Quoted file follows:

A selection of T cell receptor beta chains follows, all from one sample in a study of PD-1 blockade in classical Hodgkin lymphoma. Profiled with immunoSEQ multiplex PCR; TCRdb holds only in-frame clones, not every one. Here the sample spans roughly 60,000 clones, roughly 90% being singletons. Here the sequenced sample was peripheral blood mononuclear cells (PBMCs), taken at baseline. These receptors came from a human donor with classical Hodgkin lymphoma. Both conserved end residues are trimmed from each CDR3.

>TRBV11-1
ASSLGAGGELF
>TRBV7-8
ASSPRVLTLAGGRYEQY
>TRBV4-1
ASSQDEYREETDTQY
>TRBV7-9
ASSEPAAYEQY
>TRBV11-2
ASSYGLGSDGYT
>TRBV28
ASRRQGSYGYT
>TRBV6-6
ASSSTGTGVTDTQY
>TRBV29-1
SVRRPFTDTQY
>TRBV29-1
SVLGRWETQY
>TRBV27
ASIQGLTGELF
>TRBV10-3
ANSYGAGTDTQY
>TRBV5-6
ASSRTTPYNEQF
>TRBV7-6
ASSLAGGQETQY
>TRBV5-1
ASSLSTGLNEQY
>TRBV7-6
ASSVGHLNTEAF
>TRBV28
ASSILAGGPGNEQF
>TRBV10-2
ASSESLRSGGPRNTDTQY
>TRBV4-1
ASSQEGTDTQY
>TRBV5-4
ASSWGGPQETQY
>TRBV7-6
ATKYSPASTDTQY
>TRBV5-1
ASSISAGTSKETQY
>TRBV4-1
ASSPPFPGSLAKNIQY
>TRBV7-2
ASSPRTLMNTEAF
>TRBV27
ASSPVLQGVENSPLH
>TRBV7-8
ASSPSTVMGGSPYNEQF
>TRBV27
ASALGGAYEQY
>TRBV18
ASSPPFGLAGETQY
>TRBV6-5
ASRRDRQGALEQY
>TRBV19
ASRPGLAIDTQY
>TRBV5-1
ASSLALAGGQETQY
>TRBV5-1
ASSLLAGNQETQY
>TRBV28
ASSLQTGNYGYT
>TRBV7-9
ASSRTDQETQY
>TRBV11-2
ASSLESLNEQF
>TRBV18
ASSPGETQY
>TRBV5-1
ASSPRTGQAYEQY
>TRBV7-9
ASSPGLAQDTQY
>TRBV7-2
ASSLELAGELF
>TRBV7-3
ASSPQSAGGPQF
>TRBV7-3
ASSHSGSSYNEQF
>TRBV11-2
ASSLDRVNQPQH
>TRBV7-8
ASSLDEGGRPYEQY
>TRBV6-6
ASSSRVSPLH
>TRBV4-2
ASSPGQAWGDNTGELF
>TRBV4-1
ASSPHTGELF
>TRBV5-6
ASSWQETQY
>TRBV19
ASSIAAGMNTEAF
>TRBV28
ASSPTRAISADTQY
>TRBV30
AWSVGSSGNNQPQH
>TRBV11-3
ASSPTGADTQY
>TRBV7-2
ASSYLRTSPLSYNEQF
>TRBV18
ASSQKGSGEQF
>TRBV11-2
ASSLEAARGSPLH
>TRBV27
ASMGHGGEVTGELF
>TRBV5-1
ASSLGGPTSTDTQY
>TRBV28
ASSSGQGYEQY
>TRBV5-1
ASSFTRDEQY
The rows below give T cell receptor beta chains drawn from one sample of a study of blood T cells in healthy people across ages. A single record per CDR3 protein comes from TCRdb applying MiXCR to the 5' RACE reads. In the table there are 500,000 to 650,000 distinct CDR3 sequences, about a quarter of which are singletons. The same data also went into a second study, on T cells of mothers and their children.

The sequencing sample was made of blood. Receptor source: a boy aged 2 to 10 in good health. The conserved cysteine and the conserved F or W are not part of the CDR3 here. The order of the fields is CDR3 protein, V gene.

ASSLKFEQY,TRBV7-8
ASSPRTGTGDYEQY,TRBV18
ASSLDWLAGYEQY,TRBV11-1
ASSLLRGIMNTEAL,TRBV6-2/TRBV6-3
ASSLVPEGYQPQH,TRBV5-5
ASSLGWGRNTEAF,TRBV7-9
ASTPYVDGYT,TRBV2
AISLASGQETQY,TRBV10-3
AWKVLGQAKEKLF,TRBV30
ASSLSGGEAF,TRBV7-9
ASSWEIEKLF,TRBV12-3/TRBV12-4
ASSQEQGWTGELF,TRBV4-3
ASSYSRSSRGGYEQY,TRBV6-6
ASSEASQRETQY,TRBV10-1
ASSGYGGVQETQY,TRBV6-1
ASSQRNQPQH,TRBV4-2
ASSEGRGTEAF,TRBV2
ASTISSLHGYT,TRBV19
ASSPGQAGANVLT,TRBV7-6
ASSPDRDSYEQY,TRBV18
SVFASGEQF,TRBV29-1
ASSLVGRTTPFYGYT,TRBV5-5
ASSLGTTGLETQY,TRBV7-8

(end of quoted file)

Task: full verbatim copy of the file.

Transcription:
A selection of T cell receptor beta chains follows, all from one sample in a study of PD-1 blockade in classical Hodgkin lymphoma. Profiled with immunoSEQ multiplex PCR; TCRdb holds only in-frame clones, not every one. Here the sample spans roughly 60,000 clones, roughly 90% being singletons. Here the sequenced sample was peripheral blood mononuclear cells (PBMCs), taken at baseline. These receptors came from a human donor with classical Hodgkin lymphoma. Both conserved end residues are trimmed from each CDR3.

>TRBV11-1
ASSLGAGGELF
>TRBV7-8
ASSPRVLTLAGGRYEQY
>TRBV4-1
ASSQDEYREETDTQY
>TRBV7-9
ASSEPAAYEQY
>TRBV11-2
ASSYGLGSDGYT
>TRBV28
ASRRQGSYGYT
>TRBV6-6
ASSSTGTGVTDTQY
>TRBV29-1
SVRRPFTDTQY
>TRBV29-1
SVLGRWETQY
>TRBV27
ASIQGLTGELF
>TRBV10-3
ANSYGAGTDTQY
>TRBV5-6
ASSRTTPYNEQF
>TRBV7-6
ASSLAGGQETQY
>TRBV5-1
ASSLSTGLNEQY
>TRBV7-6
ASSVGHLNTEAF
>TRBV28
ASSILAGGPGNEQF
>TRBV10-2
ASSESLRSGGPRNTDTQY
>TRBV4-1
ASSQEGTDTQY
>TRBV5-4
ASSWGGPQETQY
>TRBV7-6
ATKYSPASTDTQY
>TRBV5-1
ASSISAGTSKETQY
>TRBV4-1
ASSPPFPGSLAKNIQY
>TRBV7-2
ASSPRTLMNTEAF
>TRBV27
ASSPVLQGVENSPLH
>TRBV7-8
ASSPSTVMGGSPYNEQF
>TRBV27
ASALGGAYEQY
>TRBV18
ASSPPFGLAGETQY
>TRBV6-5
ASRRDRQGALEQY
>TRBV19
ASRPGLAIDTQY
>TRBV5-1
ASSLALAGGQETQY
>TRBV5-1
ASSLLAGNQETQY
>TRBV28
ASSLQTGNYGYT
>TRBV7-9
ASSRTDQETQY
>TRBV11-2
ASSLESLNEQF
>TRBV18
ASSPGETQY
>TRBV5-1
ASSPRTGQAYEQY
>TRBV7-9
ASSPGLAQDTQY
>TRBV7-2
ASSLELAGELF
>TRBV7-3
ASSPQSAGGPQF
>TRBV7-3
ASSHSGSSYNEQF
>TRBV11-2
ASSLDRVNQPQH
>TRBV7-8
ASSLDEGGRPYEQY
>TRBV6-6
ASSSRVSPLH
>TRBV4-2
ASSPGQAWGDNTGELF
>TRBV4-1
ASSPHTGELF
>TRBV5-6
ASSWQETQY
>TRBV19
ASSIAAGMNTEAF
>TRBV28
ASSPTRAISADTQY
>TRBV30
AWSVGSSGNNQPQH
>TRBV11-3
ASSPTGADTQY
>TRBV7-2
ASSYLRTSPLSYNEQF
>TRBV18
ASSQKGSGEQF
>TRBV11-2
ASSLEAARGSPLH
>TRBV27
ASMGHGGEVTGELF
>TRBV5-1
ASSLGGPTSTDTQY
>TRBV28
ASSSGQGYEQY
>TRBV5-1
ASSFTRDEQY
The rows below give T cell receptor beta chains drawn from one sample of a study of blood T cells in healthy people across ages. A single record per CDR3 protein comes from TCRdb applying MiXCR to the 5' RACE reads. In the table there are 500,000 to 650,000 distinct CDR3 sequences, about a quarter of which are singletons. The same data also went into a second study, on T cells of mothers and their children.

The sequencing sample was made of blood. Receptor source: a boy aged 2 to 10 in good health. The conserved cysteine and the conserved F or W are not part of the CDR3 here. The order of the fields is CDR3 protein, V gene.

ASSLKFEQY,TRBV7-8
ASSPRTGTGDYEQY,TRBV18
ASSLDWLAGYEQY,TRBV11-1
ASSLLRGIMNTEAL,TRBV6-2/TRBV6-3
ASSLVPEGYQPQH,TRBV5-5
ASSLGWGRNTEAF,TRBV7-9
ASTPYVDGYT,TRBV2
AISLASGQETQY,TRBV10-3
AWKVLGQAKEKLF,TRBV30
ASSLSGGEAF,TRBV7-9
ASSWEIEKLF,TRBV12-3/TRBV12-4
ASSQEQGWTGELF,TRBV4-3
ASSYSRSSRGGYEQY,TRBV6-6
ASSEASQRETQY,TRBV10-1
ASSGYGGVQETQY,TRBV6-1
ASSQRNQPQH,TRBV4-2
ASSEGRGTEAF,TRBV2
ASTISSLHGYT,TRBV19
ASSPGQAGANVLT,TRBV7-6
ASSPDRDSYEQY,TRBV18
SVFASGEQF,TRBV29-1
ASSLVGRTTPFYGYT,TRBV5-5
ASSLGTTGLETQY,TRBV7-8